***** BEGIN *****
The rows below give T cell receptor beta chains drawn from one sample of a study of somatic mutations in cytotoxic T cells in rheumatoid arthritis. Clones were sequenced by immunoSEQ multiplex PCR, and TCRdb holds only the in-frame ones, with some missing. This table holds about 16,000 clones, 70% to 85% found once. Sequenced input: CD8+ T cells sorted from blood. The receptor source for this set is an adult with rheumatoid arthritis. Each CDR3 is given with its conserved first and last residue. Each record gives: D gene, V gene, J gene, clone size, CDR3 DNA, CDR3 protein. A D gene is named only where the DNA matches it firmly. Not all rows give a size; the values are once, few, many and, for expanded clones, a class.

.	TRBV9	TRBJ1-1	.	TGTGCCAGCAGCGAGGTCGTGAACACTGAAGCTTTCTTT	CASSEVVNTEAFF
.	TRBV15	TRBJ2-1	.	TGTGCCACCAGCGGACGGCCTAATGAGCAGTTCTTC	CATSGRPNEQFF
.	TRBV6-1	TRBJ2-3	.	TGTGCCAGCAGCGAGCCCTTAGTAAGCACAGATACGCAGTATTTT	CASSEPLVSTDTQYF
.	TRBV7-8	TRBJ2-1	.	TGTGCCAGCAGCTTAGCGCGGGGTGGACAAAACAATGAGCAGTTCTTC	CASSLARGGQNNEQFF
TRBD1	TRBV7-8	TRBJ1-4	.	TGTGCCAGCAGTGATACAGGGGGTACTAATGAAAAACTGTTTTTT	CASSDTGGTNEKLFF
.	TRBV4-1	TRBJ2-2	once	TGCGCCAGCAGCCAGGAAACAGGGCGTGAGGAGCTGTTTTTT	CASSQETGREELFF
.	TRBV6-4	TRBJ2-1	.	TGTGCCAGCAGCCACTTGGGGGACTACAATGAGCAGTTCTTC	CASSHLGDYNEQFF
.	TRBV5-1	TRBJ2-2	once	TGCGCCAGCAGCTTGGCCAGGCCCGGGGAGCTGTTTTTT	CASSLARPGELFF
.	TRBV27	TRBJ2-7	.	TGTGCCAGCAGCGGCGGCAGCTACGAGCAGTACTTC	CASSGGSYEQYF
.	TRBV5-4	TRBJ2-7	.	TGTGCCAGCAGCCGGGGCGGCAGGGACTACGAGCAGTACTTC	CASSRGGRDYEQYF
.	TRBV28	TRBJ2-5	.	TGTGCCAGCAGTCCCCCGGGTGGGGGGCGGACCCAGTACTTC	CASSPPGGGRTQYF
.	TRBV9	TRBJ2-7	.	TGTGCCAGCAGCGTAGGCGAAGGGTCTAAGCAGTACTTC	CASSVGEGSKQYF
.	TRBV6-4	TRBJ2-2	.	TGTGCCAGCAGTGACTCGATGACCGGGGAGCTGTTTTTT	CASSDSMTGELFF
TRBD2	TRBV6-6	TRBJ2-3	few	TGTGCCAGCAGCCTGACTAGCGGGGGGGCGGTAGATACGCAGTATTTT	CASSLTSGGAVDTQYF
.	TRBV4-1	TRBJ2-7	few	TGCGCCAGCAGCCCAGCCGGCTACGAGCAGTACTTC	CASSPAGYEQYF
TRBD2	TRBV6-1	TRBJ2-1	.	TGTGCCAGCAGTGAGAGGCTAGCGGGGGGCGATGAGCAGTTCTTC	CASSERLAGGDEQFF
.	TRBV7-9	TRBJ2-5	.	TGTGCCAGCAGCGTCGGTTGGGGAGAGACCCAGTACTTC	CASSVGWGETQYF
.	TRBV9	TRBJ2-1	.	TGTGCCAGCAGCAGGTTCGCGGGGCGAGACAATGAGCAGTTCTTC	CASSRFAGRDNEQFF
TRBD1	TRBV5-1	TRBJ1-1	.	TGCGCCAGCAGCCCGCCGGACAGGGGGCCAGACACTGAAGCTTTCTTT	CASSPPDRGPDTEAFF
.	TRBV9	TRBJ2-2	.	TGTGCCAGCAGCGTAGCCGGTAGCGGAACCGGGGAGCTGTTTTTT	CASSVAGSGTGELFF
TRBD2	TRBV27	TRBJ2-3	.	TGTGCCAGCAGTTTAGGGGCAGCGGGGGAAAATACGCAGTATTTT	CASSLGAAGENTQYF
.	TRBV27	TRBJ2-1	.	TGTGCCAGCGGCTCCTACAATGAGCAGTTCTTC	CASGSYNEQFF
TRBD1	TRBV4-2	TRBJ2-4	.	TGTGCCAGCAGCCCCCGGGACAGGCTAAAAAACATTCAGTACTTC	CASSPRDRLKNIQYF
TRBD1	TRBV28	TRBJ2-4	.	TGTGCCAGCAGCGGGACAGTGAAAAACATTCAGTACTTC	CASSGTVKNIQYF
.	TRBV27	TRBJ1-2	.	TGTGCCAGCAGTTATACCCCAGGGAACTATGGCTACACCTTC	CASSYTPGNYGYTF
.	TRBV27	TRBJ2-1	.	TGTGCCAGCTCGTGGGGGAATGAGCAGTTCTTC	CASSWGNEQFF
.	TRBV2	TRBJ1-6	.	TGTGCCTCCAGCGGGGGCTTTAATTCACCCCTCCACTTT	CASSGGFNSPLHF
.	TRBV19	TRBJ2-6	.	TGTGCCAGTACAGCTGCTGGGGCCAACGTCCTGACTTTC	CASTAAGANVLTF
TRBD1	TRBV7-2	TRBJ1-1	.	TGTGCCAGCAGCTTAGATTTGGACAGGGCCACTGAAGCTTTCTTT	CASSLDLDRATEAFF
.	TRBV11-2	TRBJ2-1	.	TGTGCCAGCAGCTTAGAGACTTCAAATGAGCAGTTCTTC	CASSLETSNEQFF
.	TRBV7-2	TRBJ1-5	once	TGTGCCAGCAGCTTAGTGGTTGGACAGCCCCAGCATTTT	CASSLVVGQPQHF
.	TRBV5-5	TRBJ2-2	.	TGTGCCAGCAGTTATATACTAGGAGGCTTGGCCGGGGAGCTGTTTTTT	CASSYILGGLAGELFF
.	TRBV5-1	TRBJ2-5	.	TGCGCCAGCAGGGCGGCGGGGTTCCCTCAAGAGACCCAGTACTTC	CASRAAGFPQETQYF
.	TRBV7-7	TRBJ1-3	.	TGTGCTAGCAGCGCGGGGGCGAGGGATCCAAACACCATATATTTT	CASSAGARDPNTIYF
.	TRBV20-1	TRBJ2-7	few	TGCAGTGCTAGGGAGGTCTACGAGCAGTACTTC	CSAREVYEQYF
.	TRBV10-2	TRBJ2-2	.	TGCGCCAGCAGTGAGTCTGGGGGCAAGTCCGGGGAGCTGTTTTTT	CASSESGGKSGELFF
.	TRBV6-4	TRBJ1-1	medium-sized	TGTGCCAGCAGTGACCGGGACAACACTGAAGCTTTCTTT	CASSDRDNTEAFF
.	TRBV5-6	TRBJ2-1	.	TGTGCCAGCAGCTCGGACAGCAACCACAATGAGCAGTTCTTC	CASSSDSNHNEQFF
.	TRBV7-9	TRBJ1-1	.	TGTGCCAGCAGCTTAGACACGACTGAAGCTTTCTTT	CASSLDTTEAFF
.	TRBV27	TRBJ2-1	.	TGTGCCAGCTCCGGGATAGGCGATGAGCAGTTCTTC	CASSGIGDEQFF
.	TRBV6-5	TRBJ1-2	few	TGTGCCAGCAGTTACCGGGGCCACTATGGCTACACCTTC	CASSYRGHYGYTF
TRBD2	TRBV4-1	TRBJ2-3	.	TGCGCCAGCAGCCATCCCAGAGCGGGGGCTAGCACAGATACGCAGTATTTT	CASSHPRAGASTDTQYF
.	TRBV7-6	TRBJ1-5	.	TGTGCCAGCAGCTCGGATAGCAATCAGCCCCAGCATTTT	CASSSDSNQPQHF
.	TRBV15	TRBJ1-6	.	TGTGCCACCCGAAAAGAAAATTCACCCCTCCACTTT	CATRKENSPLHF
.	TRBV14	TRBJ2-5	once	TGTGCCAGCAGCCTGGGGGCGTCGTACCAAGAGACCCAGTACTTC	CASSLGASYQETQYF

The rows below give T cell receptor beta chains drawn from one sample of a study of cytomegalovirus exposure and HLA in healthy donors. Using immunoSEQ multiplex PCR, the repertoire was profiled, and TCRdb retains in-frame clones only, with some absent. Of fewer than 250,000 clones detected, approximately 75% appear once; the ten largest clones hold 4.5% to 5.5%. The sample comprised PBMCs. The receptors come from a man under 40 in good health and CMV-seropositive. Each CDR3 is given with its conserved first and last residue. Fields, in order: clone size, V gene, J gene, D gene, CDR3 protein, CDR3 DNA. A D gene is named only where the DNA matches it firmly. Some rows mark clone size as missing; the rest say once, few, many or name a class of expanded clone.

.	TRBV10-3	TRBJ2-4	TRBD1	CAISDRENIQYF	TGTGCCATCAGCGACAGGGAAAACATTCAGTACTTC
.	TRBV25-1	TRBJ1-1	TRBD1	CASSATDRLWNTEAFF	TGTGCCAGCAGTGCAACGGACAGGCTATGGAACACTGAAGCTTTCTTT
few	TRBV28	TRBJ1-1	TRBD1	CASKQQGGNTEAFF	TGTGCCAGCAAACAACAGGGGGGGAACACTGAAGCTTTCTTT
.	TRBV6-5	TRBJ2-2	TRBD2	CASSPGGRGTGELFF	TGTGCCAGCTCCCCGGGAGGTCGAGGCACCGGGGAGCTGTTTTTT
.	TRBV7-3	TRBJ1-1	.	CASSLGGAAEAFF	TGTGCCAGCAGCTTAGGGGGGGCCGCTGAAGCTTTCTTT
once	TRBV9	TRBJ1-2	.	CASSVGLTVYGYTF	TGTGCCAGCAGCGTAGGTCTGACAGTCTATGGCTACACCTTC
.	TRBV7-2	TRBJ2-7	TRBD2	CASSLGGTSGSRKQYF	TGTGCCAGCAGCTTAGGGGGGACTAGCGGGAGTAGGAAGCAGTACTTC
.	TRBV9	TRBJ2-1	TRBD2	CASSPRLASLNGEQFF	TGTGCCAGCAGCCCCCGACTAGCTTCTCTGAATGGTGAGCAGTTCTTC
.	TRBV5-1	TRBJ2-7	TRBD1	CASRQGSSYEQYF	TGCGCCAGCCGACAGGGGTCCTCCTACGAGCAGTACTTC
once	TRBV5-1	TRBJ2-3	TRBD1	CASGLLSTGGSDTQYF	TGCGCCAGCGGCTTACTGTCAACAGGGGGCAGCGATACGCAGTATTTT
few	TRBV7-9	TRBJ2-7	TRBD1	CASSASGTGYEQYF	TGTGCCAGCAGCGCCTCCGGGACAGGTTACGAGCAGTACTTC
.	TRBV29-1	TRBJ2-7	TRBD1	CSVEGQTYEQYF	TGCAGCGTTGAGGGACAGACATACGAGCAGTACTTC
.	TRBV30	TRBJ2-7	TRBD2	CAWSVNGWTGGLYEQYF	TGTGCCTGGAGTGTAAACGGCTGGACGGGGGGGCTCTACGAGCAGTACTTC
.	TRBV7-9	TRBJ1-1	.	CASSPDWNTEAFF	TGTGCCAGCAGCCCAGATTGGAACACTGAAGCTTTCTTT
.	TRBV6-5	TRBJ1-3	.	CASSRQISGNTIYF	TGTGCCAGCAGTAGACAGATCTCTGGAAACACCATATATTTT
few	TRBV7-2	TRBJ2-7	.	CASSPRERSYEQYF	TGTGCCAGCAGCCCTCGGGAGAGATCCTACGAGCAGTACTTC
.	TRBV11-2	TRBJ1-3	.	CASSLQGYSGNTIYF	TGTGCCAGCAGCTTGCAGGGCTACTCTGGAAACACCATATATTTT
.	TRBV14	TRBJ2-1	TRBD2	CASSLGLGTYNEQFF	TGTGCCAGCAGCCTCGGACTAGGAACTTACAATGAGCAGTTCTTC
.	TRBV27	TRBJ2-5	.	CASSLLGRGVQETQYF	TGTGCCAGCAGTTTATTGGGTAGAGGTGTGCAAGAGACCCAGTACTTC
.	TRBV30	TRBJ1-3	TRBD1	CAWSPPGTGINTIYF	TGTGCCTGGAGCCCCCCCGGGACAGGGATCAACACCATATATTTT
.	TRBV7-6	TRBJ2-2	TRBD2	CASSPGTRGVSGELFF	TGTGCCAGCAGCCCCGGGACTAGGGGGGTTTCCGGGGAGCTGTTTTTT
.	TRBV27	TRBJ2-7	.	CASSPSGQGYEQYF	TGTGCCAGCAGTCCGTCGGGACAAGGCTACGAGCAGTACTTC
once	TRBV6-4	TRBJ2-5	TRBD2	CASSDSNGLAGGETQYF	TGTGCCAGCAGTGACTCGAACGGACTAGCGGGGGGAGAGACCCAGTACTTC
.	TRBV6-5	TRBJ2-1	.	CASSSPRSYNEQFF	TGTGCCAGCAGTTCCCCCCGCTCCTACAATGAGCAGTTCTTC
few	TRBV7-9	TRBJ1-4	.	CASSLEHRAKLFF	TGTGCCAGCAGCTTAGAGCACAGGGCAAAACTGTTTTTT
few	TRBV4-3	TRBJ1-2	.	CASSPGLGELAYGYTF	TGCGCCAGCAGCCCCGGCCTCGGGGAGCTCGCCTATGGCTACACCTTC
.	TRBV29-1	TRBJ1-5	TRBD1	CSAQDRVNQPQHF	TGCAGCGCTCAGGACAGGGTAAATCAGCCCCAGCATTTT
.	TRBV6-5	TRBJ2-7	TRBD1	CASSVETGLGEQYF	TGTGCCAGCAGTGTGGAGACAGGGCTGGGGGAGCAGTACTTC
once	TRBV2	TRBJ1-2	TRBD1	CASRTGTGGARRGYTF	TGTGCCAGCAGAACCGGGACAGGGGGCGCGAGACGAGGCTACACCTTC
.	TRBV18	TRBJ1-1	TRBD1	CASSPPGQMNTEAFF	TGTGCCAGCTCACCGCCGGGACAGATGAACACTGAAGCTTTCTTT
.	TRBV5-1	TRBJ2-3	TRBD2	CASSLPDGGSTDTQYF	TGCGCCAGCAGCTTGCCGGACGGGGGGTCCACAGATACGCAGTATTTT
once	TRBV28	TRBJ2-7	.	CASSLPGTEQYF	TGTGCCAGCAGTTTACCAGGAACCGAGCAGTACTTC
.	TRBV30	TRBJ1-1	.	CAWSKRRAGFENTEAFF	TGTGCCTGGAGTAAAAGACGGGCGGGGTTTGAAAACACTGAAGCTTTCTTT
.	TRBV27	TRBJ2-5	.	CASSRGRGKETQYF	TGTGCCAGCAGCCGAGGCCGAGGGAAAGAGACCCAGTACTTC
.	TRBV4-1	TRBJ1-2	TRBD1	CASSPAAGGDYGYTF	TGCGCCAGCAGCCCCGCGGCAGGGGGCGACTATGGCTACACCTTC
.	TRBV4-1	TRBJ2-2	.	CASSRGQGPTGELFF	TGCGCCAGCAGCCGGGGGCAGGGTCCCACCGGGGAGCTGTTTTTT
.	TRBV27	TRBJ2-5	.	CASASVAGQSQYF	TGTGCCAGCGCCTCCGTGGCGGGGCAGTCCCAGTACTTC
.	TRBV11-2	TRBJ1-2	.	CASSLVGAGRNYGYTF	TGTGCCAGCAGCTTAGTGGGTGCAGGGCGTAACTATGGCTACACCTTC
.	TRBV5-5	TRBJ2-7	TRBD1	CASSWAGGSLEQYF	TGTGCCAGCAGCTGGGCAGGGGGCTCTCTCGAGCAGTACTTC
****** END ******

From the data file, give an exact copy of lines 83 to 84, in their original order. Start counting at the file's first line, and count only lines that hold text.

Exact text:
.	TRBV4-1	TRBJ2-2	.	CASSRGQGPTGELFF	TGCGCCAGCAGCCGGGGGCAGGGTCCCACCGGGGAGCTGTTTTTT
.	TRBV27	TRBJ2-5	.	CASASVAGQSQYF	TGTGCCAGCGCCTCCGTGGCGGGGCAGTCCCAGTACTTC